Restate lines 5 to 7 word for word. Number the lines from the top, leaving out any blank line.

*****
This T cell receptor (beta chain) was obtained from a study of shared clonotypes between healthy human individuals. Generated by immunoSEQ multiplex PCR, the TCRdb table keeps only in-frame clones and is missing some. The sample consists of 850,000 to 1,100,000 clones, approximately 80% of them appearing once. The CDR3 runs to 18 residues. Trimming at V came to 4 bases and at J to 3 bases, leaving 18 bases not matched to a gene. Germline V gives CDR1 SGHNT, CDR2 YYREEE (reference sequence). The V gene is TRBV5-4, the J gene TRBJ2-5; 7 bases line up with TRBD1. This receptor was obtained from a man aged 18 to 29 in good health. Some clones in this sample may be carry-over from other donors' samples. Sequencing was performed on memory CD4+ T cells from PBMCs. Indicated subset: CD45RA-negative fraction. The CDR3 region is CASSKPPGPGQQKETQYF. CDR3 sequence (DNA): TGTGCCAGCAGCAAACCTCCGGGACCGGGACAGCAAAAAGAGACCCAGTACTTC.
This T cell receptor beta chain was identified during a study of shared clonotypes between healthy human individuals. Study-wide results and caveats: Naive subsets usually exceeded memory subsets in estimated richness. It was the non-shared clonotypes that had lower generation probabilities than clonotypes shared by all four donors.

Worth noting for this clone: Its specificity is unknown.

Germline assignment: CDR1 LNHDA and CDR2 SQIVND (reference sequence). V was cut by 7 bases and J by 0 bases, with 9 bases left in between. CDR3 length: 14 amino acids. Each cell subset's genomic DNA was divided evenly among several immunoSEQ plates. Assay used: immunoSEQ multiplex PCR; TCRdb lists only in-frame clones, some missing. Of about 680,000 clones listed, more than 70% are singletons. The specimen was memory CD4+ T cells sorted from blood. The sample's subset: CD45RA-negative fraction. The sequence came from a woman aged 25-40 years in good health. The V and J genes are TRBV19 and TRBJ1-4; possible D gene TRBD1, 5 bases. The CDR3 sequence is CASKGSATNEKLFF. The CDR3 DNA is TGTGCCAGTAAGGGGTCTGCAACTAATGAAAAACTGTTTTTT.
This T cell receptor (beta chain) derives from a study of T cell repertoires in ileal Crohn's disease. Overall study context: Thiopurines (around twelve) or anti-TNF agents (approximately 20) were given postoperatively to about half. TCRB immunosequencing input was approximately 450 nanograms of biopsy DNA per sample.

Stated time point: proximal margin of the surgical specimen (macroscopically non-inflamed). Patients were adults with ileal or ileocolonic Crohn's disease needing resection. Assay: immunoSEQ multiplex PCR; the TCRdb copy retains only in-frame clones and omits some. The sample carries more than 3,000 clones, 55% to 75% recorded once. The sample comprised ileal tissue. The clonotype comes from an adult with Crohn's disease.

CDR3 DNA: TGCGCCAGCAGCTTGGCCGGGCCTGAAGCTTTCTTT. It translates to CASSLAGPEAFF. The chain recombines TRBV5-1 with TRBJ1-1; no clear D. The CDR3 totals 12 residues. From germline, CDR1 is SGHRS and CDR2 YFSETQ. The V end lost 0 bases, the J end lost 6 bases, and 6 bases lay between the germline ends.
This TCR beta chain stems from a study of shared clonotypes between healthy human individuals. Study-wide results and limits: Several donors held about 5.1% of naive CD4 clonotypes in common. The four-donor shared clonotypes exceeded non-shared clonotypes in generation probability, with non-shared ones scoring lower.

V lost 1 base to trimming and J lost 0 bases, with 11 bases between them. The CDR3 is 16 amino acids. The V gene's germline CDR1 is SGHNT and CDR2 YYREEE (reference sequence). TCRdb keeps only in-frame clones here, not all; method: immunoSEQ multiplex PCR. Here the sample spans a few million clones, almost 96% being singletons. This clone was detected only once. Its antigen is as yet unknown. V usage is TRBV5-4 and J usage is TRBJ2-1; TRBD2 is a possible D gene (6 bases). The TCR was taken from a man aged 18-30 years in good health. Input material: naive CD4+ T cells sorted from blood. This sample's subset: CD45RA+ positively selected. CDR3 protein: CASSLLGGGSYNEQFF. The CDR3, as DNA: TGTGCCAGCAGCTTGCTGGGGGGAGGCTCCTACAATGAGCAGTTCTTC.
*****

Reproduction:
This T cell receptor (beta chain) derives from a study of T cell repertoires in ileal Crohn's disease. Overall study context: Thiopurines (around twelve) or anti-TNF agents (approximately 20) were given postoperatively to about half. TCRB immunosequencing input was approximately 450 nanograms of biopsy DNA per sample.

Stated time point: proximal margin of the surgical specimen (macroscopically non-inflamed). Patients were adults with ileal or ileocolonic Crohn's disease needing resection. Assay: immunoSEQ multiplex PCR; the TCRdb copy retains only in-frame clones and omits some. The sample carries more than 3,000 clones, 55% to 75% recorded once. The sample comprised ileal tissue. The clonotype comes from an adult with Crohn's disease.

CDR3 DNA: TGCGCCAGCAGCTTGGCCGGGCCTGAAGCTTTCTTT. It translates to CASSLAGPEAFF. The chain recombines TRBV5-1 with TRBJ1-1; no clear D. The CDR3 totals 12 residues. From germline, CDR1 is SGHRS and CDR2 YFSETQ. The V end lost 0 bases, the J end lost 6 bases, and 6 bases lay between the germline ends.